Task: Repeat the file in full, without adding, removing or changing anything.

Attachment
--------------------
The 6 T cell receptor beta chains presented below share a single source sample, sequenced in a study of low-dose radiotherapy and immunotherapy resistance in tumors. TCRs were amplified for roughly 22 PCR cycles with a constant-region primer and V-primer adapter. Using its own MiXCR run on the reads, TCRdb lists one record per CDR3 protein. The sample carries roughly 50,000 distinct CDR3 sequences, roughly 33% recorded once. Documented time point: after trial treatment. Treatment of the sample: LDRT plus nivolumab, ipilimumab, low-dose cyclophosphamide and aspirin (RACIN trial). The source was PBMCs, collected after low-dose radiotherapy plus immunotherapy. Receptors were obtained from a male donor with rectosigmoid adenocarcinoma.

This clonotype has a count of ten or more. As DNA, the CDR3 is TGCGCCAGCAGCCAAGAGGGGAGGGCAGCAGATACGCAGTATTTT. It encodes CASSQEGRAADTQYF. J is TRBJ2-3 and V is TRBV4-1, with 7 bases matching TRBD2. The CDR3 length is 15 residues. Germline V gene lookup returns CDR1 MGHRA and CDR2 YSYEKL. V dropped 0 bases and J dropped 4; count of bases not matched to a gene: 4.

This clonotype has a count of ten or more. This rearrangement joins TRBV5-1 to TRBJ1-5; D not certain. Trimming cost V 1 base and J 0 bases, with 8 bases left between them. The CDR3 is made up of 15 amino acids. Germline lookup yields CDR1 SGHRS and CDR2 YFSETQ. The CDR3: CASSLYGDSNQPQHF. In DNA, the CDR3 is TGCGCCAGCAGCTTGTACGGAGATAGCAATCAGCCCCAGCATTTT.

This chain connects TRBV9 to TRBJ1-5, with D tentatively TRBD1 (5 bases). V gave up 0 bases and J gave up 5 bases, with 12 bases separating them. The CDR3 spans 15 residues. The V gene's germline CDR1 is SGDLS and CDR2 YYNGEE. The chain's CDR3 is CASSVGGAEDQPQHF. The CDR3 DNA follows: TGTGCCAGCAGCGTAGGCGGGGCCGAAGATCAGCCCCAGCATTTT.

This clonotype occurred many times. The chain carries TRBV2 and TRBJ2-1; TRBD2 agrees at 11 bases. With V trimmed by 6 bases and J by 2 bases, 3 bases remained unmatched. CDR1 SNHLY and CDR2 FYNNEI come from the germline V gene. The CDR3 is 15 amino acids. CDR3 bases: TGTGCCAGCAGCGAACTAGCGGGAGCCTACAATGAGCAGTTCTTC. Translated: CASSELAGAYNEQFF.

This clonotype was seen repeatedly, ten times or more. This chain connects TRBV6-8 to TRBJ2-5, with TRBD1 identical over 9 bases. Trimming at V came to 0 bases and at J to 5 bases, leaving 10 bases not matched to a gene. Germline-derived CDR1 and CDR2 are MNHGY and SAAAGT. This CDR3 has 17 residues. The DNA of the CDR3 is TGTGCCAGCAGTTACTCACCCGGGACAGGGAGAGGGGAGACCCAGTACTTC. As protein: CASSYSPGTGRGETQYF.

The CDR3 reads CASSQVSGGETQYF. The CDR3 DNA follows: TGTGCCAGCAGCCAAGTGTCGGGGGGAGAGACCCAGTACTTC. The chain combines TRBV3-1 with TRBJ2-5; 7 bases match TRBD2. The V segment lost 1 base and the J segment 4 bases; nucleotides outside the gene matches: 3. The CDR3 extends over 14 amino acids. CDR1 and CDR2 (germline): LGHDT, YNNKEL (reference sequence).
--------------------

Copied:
The 6 T cell receptor beta chains presented below share a single source sample, sequenced in a study of low-dose radiotherapy and immunotherapy resistance in tumors. TCRs were amplified for roughly 22 PCR cycles with a constant-region primer and V-primer adapter. Using its own MiXCR run on the reads, TCRdb lists one record per CDR3 protein. The sample carries roughly 50,000 distinct CDR3 sequences, roughly 33% recorded once. Documented time point: after trial treatment. Treatment of the sample: LDRT plus nivolumab, ipilimumab, low-dose cyclophosphamide and aspirin (RACIN trial). The source was PBMCs, collected after low-dose radiotherapy plus immunotherapy. Receptors were obtained from a male donor with rectosigmoid adenocarcinoma.

This clonotype has a count of ten or more. As DNA, the CDR3 is TGCGCCAGCAGCCAAGAGGGGAGGGCAGCAGATACGCAGTATTTT. It encodes CASSQEGRAADTQYF. J is TRBJ2-3 and V is TRBV4-1, with 7 bases matching TRBD2. The CDR3 length is 15 residues. Germline V gene lookup returns CDR1 MGHRA and CDR2 YSYEKL. V dropped 0 bases and J dropped 4; count of bases not matched to a gene: 4.

This clonotype has a count of ten or more. This rearrangement joins TRBV5-1 to TRBJ1-5; D not certain. Trimming cost V 1 base and J 0 bases, with 8 bases left between them. The CDR3 is made up of 15 amino acids. Germline lookup yields CDR1 SGHRS and CDR2 YFSETQ. The CDR3: CASSLYGDSNQPQHF. In DNA, the CDR3 is TGCGCCAGCAGCTTGTACGGAGATAGCAATCAGCCCCAGCATTTT.

This chain connects TRBV9 to TRBJ1-5, with D tentatively TRBD1 (5 bases). V gave up 0 bases and J gave up 5 bases, with 12 bases separating them. The CDR3 spans 15 residues. The V gene's germline CDR1 is SGDLS and CDR2 YYNGEE. The chain's CDR3 is CASSVGGAEDQPQHF. The CDR3 DNA follows: TGTGCCAGCAGCGTAGGCGGGGCCGAAGATCAGCCCCAGCATTTT.

This clonotype occurred many times. The chain carries TRBV2 and TRBJ2-1; TRBD2 agrees at 11 bases. With V trimmed by 6 bases and J by 2 bases, 3 bases remained unmatched. CDR1 SNHLY and CDR2 FYNNEI come from the germline V gene. The CDR3 is 15 amino acids. CDR3 bases: TGTGCCAGCAGCGAACTAGCGGGAGCCTACAATGAGCAGTTCTTC. Translated: CASSELAGAYNEQFF.

This clonotype was seen repeatedly, ten times or more. This chain connects TRBV6-8 to TRBJ2-5, with TRBD1 identical over 9 bases. Trimming at V came to 0 bases and at J to 5 bases, leaving 10 bases not matched to a gene. Germline-derived CDR1 and CDR2 are MNHGY and SAAAGT. This CDR3 has 17 residues. The DNA of the CDR3 is TGTGCCAGCAGTTACTCACCCGGGACAGGGAGAGGGGAGACCCAGTACTTC. As protein: CASSYSPGTGRGETQYF.

The CDR3 reads CASSQVSGGETQYF. The CDR3 DNA follows: TGTGCCAGCAGCCAAGTGTCGGGGGGAGAGACCCAGTACTTC. The chain combines TRBV3-1 with TRBJ2-5; 7 bases match TRBD2. The V segment lost 1 base and the J segment 4 bases; nucleotides outside the gene matches: 3. The CDR3 extends over 14 amino acids. CDR1 and CDR2 (germline): LGHDT, YNNKEL (reference sequence).